Optical Spatial Frequency Filtering of Image Sensors ?

Started Nov 20, 2012 | Discussions thread
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Detail Man
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Optical Spatial Frequency Filtering of Image Sensors ?

I know just a little bit about analog (continuous) and digital (discrete) filtering systems. Was wondering if there may be someone who can help me better understand the combination of the various components involved in optical low-pass filtering of image-sensor photo-sites for the purpose of limiting spatial-frequencies at and beyond the Nyquist-Shannon sampling limit (at 1/2 the spatial sampling frequency). I read the following information published at a LumoLabs web-page:

... what everybody calls "AA filter" or "anti-aliasing filter" or "low-pass filter" isn't one. A low pass filter destroys the signal at high spatial frequencies. Every digital camera does have a low pass filter. But it is the finite photo-sensitive size of a sensel or pixel, typically enlarged to almost the full sensel's extensions by a microlens. The microlens array provides a better quantum efficiency (less photons get lost) but also provides a camera's true low pass filter. Assuming a fill factor of 100%, it destroys signal at twice the Nyquist frequency (the spatial frequency which sensels are placed at on the sensor) and dampens signal at the Nyquist frequency to 64%.

The problem is as follows: Assume a ray (e.g., from a star) reaches your camera and hits a single sensel. Above the sensel will be a green, red or blue filter from the Bayer filter array. This means that the camera will see a green, red or blue star. There is no way for the camera to detect the star's real color, and no smart software can recover the missing color information. This is the false color problem when demosaicing specular highlights ("stars") or contrast edges. If contrast edges form a regular pattern, the false color will vary slowly across the image forming what is called a false color moiré pattern ...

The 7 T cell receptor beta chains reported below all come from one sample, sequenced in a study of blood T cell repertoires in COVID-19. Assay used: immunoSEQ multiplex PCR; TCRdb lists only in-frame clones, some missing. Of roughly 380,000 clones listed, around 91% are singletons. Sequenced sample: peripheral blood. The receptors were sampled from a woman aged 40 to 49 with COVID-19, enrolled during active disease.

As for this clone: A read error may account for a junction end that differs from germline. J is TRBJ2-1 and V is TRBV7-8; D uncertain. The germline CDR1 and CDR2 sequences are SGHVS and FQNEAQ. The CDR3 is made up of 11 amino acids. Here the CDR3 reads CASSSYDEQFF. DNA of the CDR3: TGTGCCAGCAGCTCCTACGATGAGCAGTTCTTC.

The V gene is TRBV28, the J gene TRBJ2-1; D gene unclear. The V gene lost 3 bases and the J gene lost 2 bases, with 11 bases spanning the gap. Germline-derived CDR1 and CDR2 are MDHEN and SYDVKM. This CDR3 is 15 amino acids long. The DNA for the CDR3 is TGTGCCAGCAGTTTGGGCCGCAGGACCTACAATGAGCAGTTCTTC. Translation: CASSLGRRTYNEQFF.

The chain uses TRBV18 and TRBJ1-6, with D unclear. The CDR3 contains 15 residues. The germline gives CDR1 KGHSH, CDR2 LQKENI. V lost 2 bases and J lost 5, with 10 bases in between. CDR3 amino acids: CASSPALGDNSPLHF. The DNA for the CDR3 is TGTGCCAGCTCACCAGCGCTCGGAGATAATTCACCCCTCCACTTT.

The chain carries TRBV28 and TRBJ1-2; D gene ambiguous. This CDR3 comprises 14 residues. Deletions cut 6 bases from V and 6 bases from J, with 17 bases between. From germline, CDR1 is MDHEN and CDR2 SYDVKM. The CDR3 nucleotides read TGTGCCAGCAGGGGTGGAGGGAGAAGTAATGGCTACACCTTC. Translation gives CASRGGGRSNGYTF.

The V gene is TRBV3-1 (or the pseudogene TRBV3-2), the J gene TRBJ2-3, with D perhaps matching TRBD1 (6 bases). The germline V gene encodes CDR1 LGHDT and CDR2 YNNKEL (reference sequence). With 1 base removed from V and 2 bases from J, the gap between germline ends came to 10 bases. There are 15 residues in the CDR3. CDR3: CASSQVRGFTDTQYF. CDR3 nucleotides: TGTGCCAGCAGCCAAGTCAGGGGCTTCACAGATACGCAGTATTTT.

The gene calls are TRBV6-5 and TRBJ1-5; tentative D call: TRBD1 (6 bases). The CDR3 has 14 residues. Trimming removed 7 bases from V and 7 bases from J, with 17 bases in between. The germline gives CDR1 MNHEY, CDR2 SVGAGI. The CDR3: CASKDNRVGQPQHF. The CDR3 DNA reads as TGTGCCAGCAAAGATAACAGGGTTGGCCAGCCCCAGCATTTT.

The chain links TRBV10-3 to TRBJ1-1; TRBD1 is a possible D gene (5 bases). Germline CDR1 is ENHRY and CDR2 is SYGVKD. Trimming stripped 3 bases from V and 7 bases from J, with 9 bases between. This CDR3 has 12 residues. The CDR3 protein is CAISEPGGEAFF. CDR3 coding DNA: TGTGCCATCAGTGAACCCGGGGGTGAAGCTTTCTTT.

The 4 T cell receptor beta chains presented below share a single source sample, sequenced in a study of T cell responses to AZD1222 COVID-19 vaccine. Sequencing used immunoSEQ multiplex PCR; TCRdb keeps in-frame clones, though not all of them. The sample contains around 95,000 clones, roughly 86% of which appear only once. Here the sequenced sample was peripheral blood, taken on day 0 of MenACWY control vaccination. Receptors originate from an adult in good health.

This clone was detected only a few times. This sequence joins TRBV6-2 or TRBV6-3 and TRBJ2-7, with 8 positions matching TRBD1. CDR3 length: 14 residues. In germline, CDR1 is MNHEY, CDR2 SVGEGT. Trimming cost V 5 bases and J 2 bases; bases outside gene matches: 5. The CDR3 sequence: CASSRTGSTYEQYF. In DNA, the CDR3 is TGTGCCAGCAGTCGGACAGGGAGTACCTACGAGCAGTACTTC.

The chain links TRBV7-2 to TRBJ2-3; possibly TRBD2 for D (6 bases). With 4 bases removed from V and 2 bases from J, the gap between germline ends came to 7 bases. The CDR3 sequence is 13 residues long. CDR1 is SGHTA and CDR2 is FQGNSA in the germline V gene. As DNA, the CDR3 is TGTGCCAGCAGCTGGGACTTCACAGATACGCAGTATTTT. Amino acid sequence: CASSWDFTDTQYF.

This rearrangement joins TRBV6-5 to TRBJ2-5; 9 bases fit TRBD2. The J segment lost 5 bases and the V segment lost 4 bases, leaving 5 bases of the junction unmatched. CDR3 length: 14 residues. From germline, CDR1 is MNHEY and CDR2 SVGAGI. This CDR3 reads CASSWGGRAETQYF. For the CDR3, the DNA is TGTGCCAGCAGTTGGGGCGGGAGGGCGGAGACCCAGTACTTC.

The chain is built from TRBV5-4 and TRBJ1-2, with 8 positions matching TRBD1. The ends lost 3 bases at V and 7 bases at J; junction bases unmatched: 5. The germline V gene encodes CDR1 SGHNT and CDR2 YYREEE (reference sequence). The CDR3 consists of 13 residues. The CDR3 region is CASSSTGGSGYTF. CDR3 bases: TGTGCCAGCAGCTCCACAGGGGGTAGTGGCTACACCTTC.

... the entire problem disappears if a ray hits more then a single sensel. Because then the color can be reconstructed by comparing the signal from neighboring sensels having different Bayer filter colors.

This is what a filter achieves which I call the "Bayer-AA filter". It actually isn't a low pass filter at all. It typically is a pair of lithium niobate crystal plates turned 90° with respect to each other. Lithium niobate is birefringent and splits a ray into two. The pair therefore splits a ray into four, designed to hit exactly one of each of the four Bayer color filters. In order to achieve this goal, the ray split distance must be equal to the sensel pitch (or pixel size). The result is exact color reproduction. Such a Bayer-AA filter is called to have 100% strength.

But the birefringent crystals interact with the microlens array and combine to a low pass filter of only half the spatial frequency: Now, the signal at the Nyquist frequency itself is destroyed.

Because vendors don't want to sacrifice the full sensor resolution, they typically design their Bayer-AA filters to be weaker where a 0% strength would correspond to their absence.

The Nikon D800E has such a 0% strength. However, it isn't achieved by replacing the birefringent crystals. This would require a re-calibration of the optical path, AF module, focus screen and color profiles. Rather, Nikon uses a pair of lithium niobate crystal plates turned 180° with respect to each other which happen to cancel each other (if aligned properly).

Source: http://www.falklumo.com/lumolabs/articles/D800AA/index.html

In your understanding, is the above quoted text an accurate description of what is going on ?

It sound like the microlens array assembly itself is (at least) as important of a component as are the lithium-niobate crystal plates themselves if it results in a zero response at the spatial sampling frequency, and up to a -3.87 dB (or -0.64 EV) attenuation at 1/2 of the spatial sampling frequency.

Thus, it sounds like when people say that a cameras has "no AA filter", there still nevertheless remains a significant optical low-pass spatial-frequency filter response which is implemented by the microlens-array assembly itself.

Any informative and interesting thoughts appreciated,


Nikon D800E
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